First elected to the House in 1944, Rooney represented a Brooklyn district for 30 years. During his three decades on Capitol Hill, he served on the powerful Appropriations Committee where he chaired the Subcommittee for the Departments of State, Justice, and the Judiciary. Rooney also ran New York’s patronage operation in the House, dispensing jobs to fellow New Yorkers active in the state’s political machine. One day, Molloy received an unexpected offer from Rooney at the behest of Crangle. “Rooney called me and asked me if I was interested in this job in Washington, DC—never, never even told me what the job was,” Molloy recalled. “ ‘Are you interested in this job?’ And I said, ‘Yes.’ ” That day, Molloy flew to DC, met with Speaker John McCormack of Massachusetts, accepted the position, and resigned from the DA’s office. “And so that opened the door and I hit it off pretty good with McCormack,” Molloy remembered.

When he arrived at the Capitol, Molloy began work as the chief disbursing clerk for the House Finance Office. He oversaw payroll distribution for House employees and expense accounts for Member offices. Admittedly starstruck and in awe of his new surroundings, Molloy needed time to adjust to the national spotlight and complexities of the U.S. House.

Molloy soon thrived in the family-like House community of the 1970s which resembled the world he knew in Buffalo. On the Hill, Molloy organized luncheons, softball games, and social hours for staff. “See I did a lot of this back home around the saloon, the waterfront and all that, so it was just an extension of what I had done,” Molloy explained. “I had, I don’t want to say successful, but [it’s] what I liked and got me ahead of the game, so that part of it was all taken into this thing in the finance [office].”

Molloy spent six years in the finance office, helping make it more efficient and responsive to Members and staff. He dove into the complicated, tradition-bound, and in many ways, antiquated finance system, learning how to tweak and improve House disbursements. As the chief disbursing clerk, Molloy had access to the House Floor. He met and got to know the Members, excelling in one-on-one interactions and displaying a knack for anticipating what they wanted. “And I took it to the next level because of the floor provision. I dealt with the Members . . . ‘Here’s your check, sir,’ the whole bit. And I treat it at a very personal level. So, I would go to the [House] Floor every day.”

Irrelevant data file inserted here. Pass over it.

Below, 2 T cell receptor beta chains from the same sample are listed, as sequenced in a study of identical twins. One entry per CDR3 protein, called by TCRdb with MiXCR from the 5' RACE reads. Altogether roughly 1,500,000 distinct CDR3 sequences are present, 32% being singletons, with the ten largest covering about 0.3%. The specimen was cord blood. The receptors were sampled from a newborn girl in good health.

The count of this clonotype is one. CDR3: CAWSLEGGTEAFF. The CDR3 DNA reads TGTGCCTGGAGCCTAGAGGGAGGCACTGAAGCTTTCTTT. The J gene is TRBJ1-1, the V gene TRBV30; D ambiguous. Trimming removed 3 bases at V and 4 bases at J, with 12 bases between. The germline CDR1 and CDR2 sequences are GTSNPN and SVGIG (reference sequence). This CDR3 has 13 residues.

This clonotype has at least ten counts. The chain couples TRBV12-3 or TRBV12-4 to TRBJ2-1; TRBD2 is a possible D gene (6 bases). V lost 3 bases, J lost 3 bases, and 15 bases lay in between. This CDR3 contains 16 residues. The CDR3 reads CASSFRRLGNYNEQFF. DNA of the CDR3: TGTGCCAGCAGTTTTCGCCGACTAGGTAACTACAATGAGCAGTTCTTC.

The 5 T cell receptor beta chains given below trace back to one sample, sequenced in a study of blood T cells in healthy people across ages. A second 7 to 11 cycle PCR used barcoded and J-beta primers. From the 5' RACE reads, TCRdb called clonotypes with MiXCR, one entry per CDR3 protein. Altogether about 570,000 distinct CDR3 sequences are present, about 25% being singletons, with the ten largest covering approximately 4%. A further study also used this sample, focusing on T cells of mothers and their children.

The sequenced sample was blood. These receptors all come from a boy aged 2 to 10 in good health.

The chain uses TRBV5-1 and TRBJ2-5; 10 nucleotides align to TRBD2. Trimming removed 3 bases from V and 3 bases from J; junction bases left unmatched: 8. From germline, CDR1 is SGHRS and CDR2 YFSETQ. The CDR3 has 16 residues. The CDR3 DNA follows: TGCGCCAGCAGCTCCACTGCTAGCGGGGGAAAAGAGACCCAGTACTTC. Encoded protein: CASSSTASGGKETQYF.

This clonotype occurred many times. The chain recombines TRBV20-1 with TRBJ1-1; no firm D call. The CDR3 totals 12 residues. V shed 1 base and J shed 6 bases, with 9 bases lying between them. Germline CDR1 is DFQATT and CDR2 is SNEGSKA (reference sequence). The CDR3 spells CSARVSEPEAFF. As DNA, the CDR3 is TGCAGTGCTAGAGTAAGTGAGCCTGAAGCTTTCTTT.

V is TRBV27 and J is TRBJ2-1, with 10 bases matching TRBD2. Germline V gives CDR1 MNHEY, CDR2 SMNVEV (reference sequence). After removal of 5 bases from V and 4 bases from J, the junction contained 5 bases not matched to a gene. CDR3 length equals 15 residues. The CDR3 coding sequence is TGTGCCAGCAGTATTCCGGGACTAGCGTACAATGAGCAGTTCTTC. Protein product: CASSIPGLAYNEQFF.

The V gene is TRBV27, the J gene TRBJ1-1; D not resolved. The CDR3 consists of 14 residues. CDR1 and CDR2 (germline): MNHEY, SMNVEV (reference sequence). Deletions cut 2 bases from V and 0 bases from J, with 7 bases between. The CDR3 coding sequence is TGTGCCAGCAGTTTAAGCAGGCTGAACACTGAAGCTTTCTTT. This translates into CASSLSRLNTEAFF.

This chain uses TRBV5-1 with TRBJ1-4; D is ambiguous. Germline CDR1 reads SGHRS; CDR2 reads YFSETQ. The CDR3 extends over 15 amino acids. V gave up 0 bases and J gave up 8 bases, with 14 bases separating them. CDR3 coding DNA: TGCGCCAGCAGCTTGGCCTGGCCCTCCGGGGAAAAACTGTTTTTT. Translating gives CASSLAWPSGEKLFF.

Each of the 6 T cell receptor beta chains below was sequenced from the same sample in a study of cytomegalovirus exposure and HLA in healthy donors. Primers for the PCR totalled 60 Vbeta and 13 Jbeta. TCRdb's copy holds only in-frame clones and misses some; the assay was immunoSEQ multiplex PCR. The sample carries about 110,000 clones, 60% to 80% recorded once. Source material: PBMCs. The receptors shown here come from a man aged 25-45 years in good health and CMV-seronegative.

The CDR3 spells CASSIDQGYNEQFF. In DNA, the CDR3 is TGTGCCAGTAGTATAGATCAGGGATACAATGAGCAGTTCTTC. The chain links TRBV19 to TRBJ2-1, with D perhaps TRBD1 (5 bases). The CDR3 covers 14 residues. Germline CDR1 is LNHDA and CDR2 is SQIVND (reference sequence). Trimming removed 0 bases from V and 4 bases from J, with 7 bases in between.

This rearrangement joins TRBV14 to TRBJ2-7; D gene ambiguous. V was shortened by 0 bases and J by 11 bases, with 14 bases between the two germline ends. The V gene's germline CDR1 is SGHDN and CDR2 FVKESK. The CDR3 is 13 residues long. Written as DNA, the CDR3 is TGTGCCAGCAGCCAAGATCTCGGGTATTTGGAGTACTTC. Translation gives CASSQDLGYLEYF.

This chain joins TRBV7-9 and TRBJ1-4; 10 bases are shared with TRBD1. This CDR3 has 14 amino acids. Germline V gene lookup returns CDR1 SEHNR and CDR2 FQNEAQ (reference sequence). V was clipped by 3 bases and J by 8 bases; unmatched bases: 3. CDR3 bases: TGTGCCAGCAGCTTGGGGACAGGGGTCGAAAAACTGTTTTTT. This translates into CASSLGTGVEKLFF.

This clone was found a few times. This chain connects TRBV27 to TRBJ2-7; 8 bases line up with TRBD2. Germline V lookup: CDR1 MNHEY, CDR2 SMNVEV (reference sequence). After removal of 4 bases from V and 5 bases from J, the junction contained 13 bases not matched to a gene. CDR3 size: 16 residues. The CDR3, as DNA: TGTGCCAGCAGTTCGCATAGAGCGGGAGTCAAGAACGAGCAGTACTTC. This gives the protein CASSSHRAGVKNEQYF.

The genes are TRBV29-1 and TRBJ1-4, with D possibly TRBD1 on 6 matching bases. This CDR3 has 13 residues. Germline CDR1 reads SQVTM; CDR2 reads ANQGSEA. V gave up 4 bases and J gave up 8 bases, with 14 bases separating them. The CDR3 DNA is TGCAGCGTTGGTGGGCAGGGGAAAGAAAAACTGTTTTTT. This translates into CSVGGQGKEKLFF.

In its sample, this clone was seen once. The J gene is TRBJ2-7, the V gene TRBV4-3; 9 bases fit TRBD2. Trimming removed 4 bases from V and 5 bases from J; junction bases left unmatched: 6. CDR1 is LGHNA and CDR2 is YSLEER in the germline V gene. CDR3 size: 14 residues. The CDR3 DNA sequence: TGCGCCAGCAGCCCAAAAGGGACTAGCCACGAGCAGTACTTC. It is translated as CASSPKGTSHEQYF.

"Family Business'
James (Jim) T. Molloy, Doorkeeper of the U.S. House of Representatives
Molloy on the Rostrum/tiles/non-collection/9/9-27-Molloy-Rostrum-PA2019_03_0043.xml
Quick Turnaround
James (Jim) T. Molloy, Doorkeeper of the U.S. House of Representatives
"Family Business'
Jim Molloy explains his personal connection to politics.
James (Jim) T. Molloy, Doorkeeper of the U.S. House of Representatives
July 10, 2010
Item 1/3
This photo shows Molloy seated alongside Clerk floor staff at the rostrum.
Collection of the U.S. House of Representatives
About this object
Item 2/3
Quick Turnaround
Jim Molloy recalls how he made a quick decision to accept a patronage position for the House of Representatives.
James (Jim) T. Molloy, Doorkeeper of the U.S. House of Representatives
July 10, 2010
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Financial Officer

From 1969 to 1974, Molloy’s work in the finance office and active role in the Capitol Hill community raised his profile in the House. Eventually, he took it upon himself to upgrade his own title from chief disbursing clerk to finance officer. “I actually assumed the title of ‘finance officer’ because I liked that a lot and it sounded a lot better,” he recalled. “Actually had business cards printed on my own and if you wanted to get in a conversation with me, I would somehow let you know that I was the finance officer of the House of Representatives.” Although he considered running for elected office in Buffalo, Molloy now felt most at home on the Hill. It seemed like only a matter of time before he leveraged his connections to win a coveted position as a House Officer.